How the European Court of Justice works
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The European Union triggered the unprecedented infringement proceedings after the Karlsruhe-based court challenged the supremacy of EU law. It ruled that the European Central Bank (ECB) bond-buying programme had overstepped its mandate, even though the European Court of Justice (ECJ) had approved the scheme. The issue was eventually resolved without disrupting the ECB’s efforts to stimulate the pandemic-stricken Eurozone economy.
The European Commission said it was taking action as the German court had set a “serious precedent” that could undermine the EU and pave the way for other states to challenge the ECJ’s powers.
Eurocrats sent a formal notice to Germany for “violation of fundamental principles of EU law”.
Berlin has two months to respond, and could be dragged in front of EU judges in Luxembourg if its response is unsatisfactory.
German MEP Gunnar Beck, legal affairs spokesman for the AfD’s EU Parliament delegation, said his country’s constitutional court had ruled correctly against the ECB’s stimulus programme.
He insisted that the EU is attempting to force the independent Karlsruhe court to “subordinate itself to the ECJ”.
“Which equates to a loss of sovereignty for Germany,” he added.
Mr Beck declared that the Federal Constitutional Court is there to “protect the citizen from violating contractual attacks of the EU”.
“This protection is not only permissible, but also mandatory.
“By the way, the relationship between the EU and national law is similar to that of many other national constitutional courts, among others in Denmark, Hungary or Poland.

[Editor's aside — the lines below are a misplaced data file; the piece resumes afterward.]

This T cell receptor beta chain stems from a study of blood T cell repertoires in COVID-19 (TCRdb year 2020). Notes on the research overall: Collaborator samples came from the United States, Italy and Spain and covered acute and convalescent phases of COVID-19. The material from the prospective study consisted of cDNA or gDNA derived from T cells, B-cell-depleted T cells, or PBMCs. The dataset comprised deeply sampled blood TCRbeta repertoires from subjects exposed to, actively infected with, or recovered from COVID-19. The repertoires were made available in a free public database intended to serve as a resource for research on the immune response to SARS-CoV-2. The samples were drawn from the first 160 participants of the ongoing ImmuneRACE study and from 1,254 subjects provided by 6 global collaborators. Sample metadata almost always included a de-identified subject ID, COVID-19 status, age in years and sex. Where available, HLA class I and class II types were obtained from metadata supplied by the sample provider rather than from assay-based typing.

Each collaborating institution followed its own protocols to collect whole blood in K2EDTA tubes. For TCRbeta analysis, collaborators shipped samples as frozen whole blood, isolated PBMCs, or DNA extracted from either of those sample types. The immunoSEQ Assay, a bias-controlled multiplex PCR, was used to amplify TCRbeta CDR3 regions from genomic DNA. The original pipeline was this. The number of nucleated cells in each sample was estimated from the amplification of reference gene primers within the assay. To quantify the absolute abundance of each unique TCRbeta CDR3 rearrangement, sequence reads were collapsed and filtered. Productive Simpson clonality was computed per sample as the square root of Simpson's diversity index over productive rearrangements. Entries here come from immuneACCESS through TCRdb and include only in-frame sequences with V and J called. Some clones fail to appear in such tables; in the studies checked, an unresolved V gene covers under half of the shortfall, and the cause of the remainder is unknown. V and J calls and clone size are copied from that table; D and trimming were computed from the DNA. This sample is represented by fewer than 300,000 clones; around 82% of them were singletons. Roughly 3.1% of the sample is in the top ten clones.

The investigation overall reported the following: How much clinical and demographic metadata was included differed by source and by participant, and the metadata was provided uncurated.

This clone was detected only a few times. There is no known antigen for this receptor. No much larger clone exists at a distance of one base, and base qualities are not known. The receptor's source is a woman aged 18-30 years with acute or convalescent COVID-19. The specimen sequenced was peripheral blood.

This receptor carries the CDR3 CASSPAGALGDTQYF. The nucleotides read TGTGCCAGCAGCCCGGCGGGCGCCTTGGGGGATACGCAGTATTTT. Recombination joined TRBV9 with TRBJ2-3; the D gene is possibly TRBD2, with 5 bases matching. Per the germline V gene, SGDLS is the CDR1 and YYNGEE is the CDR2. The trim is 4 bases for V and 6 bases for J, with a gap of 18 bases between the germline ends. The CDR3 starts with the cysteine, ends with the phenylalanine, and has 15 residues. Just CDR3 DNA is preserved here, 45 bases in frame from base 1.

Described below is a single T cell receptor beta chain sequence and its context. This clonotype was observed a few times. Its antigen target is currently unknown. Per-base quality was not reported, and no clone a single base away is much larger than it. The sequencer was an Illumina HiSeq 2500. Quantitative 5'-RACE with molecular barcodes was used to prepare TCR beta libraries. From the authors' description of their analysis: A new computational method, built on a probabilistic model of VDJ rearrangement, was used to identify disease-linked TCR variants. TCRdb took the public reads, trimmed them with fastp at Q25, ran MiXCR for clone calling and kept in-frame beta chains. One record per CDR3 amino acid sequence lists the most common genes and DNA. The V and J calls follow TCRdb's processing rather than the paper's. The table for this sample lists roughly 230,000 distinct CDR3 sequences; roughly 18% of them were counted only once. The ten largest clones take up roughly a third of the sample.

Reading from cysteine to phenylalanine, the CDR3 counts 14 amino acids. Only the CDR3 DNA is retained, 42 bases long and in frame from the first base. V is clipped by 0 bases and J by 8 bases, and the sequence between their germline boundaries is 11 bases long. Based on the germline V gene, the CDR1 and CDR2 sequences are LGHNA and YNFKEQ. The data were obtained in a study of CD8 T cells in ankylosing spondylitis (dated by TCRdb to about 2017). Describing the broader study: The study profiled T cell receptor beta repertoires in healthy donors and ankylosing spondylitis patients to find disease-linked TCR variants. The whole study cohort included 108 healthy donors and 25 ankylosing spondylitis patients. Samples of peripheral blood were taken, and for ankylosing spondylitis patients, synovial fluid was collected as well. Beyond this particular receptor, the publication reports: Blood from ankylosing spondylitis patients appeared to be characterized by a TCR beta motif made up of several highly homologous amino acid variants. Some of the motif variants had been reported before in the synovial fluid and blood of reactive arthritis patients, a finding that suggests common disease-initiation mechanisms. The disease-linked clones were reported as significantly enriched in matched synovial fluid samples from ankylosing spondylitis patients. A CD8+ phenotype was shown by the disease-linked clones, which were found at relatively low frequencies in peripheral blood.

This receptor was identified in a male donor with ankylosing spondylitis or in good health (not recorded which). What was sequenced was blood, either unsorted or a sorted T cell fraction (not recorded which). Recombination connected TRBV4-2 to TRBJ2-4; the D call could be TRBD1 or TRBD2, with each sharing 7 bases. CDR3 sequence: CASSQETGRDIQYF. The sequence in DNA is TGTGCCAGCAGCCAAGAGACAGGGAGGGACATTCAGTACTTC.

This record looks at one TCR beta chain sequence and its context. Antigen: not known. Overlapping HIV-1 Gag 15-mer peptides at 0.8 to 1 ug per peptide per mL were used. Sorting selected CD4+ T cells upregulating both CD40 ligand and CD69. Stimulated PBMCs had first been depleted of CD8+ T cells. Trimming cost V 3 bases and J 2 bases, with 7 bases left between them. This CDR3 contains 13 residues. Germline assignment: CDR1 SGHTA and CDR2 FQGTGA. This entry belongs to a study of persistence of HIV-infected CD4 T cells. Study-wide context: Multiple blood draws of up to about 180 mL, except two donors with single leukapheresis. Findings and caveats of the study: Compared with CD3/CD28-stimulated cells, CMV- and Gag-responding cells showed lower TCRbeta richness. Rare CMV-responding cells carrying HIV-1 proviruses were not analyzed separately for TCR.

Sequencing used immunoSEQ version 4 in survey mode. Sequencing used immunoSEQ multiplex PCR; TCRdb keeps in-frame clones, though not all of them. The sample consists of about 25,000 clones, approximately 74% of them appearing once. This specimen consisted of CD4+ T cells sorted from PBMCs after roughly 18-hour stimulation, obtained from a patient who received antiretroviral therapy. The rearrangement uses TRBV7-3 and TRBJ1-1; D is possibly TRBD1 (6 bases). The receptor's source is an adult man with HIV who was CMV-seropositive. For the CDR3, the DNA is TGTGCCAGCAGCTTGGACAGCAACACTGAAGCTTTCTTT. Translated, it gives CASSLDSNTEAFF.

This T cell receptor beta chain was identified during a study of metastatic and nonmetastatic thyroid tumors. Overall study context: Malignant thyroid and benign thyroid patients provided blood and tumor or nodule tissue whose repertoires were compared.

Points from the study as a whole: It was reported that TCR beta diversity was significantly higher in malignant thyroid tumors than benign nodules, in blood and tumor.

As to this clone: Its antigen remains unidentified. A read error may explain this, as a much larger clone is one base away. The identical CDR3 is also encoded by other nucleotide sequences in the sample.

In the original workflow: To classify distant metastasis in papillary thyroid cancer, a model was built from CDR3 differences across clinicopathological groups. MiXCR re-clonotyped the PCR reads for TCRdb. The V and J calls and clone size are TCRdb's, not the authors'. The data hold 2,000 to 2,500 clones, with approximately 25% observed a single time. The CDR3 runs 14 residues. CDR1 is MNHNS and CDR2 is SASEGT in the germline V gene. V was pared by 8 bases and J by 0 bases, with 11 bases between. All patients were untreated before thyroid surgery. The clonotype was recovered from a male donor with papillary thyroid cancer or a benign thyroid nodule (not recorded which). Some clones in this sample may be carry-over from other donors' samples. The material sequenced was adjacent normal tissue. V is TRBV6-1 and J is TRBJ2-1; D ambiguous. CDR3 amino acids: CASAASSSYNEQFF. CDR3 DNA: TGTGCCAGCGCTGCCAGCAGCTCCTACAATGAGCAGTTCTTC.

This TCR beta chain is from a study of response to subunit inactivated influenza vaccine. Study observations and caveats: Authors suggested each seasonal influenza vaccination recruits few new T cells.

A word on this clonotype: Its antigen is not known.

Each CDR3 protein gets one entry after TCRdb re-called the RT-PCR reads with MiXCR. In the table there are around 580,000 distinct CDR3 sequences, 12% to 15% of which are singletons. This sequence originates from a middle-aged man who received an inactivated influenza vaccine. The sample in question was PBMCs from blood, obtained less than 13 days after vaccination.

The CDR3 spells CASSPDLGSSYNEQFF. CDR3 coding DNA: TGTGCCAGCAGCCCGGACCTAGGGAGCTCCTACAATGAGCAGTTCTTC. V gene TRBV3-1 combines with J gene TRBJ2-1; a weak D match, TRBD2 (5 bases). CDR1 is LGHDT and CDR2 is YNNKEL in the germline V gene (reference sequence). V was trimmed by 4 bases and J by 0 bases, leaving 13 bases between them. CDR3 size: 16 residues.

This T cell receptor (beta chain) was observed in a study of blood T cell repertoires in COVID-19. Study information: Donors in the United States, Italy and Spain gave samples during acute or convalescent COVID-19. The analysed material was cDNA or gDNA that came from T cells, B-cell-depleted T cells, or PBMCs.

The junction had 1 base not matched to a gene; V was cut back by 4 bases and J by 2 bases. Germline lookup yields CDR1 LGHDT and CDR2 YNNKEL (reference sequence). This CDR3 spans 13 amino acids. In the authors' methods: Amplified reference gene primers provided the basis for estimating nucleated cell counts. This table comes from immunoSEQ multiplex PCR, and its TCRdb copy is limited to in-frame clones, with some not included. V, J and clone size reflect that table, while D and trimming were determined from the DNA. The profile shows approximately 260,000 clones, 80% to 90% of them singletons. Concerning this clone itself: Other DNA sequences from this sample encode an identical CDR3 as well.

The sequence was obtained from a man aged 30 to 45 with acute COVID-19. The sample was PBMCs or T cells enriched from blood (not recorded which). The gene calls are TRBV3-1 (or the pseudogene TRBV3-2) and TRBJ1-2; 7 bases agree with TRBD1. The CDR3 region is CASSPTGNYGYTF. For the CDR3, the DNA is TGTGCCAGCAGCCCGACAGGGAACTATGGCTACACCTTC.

“The EU is not sovereign, but the member states.”
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Brussels is also battling with Poland over alleged breaches of the rule of law and launched separate legal action against the Hungarian government after it pulled an independent radio off-air in February.
But the action against Germany is the latest in a high-profile string of battles between the EU and Karlsruhe court over the supremacy of EU law.
German Chancellor Angela Merkel’s spokesman said: “We will take a very close look at the commission’s objections.”
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Asked whether Germany had set a poor example, Steffen Seibert added: “I certainly wouldn’t want to play it down in any way but we’re not the only ones.”
The row emerged after last May German judges ruled that the ECJ had breached its mandate with an “incomprehensible” ruling justifying ECB bond purchases.
In response, the Commission said Germany’s decision to say the ECJ had gone beyond its powers had “deprived a judgement of the European Court of Justice of its legal effect in Germany, breaching the principle of the primacy of EU law”.
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